At a recent investment conference, Qualcomm, maker of baseband chips and application processors (like Snapdragon) for smartphones and tablets, reported that it has had trouble meeting customer demand and is trying to ramp the supply as quickly as possible.

Would financial partners get better access to the available capacity?

Bloomberg reports that Apple and Qualcomm have made investment offers of more than $1B each, in order to set aside production capacity exclusively for them -- but have been rebuffed by TSMC [link]. The report said that Apple's proposal was aimed at securing an alternative supplier to Samsung for chips for its iPhones and iPads, while Qualcomm, leading supplier of application processors to the rival Android platform, needs to boost supply as shortages have impacted its earnings.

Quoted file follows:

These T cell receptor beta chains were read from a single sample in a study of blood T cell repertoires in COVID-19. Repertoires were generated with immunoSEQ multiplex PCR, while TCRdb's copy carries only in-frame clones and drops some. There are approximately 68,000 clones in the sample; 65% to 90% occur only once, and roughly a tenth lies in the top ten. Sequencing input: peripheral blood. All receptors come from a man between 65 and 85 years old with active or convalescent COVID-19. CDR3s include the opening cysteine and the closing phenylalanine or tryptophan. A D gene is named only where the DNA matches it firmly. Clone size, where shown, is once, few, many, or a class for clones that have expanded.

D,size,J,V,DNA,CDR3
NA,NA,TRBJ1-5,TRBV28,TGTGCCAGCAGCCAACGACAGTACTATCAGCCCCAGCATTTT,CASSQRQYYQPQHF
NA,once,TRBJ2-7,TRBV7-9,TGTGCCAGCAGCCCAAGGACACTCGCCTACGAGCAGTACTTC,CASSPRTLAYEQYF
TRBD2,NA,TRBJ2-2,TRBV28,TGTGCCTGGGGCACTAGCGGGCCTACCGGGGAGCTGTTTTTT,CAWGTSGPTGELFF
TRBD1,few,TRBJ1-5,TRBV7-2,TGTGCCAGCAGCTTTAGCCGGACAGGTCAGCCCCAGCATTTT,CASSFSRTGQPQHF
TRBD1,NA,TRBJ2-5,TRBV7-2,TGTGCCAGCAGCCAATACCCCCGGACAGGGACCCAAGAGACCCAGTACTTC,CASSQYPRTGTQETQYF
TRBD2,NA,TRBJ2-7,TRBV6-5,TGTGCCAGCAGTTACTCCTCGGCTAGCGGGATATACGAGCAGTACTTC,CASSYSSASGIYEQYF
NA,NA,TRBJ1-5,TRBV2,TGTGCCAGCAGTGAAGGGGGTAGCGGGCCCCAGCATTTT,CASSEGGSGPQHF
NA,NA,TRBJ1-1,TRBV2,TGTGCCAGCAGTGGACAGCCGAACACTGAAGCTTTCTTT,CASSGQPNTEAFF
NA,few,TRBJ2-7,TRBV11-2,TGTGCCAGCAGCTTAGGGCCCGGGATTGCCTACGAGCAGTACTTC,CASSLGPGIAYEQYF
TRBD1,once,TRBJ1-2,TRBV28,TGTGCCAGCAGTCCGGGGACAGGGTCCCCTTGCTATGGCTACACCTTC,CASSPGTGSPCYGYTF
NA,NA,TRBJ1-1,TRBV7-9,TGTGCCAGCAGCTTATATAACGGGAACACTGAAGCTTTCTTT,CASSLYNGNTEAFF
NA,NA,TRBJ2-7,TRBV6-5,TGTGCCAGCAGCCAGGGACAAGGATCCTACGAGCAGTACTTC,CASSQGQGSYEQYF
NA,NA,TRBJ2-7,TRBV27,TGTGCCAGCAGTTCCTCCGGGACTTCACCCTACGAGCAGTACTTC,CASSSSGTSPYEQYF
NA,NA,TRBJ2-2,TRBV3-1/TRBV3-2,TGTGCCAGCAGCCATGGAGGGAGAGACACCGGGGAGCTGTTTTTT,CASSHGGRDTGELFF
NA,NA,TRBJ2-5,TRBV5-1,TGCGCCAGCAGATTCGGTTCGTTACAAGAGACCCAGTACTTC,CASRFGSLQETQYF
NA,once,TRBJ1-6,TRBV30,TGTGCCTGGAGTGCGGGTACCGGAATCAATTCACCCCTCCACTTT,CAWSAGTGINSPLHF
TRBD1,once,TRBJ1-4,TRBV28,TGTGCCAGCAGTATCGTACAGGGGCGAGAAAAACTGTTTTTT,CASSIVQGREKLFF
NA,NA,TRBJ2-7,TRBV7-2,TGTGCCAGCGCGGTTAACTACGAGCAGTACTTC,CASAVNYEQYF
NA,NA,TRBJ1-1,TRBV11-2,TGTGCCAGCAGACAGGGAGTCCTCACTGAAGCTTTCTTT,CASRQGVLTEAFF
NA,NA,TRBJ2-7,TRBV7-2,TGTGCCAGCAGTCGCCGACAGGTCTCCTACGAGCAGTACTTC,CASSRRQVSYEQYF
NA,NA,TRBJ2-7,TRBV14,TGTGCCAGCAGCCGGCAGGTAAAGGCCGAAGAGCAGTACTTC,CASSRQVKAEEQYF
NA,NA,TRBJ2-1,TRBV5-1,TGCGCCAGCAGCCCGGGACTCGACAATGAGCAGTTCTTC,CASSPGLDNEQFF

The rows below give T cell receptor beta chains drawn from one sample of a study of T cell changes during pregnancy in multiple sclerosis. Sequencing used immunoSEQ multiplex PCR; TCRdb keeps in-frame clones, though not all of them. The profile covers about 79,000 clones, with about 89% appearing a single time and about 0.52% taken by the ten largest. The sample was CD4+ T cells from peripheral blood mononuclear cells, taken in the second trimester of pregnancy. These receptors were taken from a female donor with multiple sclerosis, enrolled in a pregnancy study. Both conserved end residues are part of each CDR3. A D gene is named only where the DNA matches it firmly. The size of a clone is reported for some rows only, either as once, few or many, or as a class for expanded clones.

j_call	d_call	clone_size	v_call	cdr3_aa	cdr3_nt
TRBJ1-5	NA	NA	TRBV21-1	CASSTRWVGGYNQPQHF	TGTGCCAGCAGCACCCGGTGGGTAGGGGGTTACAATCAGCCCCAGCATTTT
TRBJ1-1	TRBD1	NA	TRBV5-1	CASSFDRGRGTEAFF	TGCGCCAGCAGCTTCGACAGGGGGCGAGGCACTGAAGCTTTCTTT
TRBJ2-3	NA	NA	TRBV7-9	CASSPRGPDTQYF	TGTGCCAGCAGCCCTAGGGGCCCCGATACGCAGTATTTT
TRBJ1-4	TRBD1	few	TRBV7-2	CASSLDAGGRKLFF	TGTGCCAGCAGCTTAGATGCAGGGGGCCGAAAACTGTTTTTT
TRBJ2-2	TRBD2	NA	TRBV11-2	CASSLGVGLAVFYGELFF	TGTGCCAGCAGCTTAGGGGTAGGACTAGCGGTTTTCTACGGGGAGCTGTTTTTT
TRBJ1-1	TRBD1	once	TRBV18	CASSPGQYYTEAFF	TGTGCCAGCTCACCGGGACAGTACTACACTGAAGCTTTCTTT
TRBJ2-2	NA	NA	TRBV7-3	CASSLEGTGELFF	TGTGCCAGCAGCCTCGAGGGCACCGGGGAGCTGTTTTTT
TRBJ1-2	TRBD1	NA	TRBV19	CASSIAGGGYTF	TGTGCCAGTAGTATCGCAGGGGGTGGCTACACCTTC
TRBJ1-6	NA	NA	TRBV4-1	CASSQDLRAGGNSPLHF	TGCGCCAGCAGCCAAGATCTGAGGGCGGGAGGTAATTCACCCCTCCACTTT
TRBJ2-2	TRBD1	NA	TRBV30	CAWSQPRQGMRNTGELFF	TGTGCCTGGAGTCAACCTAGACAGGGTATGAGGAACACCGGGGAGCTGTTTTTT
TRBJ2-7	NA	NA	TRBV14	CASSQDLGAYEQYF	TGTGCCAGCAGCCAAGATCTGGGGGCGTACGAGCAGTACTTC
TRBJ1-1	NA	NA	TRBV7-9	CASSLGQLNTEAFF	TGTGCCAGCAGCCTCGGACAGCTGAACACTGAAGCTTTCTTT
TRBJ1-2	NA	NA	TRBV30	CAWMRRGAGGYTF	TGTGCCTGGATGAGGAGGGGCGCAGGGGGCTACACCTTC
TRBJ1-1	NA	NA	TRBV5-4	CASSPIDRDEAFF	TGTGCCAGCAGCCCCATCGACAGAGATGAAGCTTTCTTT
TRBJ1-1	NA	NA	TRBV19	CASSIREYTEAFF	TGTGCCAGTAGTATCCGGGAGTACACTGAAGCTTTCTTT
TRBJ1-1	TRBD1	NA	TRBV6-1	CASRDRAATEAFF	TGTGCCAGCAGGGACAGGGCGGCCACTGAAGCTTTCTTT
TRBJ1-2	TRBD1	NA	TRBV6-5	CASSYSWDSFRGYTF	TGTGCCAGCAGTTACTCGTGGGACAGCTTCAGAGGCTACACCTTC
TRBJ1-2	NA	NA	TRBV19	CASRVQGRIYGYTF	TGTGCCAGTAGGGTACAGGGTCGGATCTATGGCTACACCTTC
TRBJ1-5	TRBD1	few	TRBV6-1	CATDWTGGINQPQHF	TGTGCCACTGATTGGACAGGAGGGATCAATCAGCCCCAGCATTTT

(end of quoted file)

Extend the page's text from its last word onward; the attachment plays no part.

While TSMC refused to respond to what it called "market speculation," CFO Laura Ho did say that that "Dedicating one facility to a single product or customer creates the risk of a fabrication plant becoming a burden if the product, client or technology changes....You have to be careful. Once that product migrates, what are you going to do with that dedicated fab?"

The Bloomberg report says the smartphone chip market that is worth US$219.1 billion worldwide.

...And speaking of Apple and Samsung......

At present Apple relies on Samsung for its leading-edge A5 processor -- but we all know about the high-profile legal dispute with Samsung over smartphones patents, and how Apple has been reported to be working with TSMC (Hsinchu, Taiwan) to bring up a 28nm A6 processor.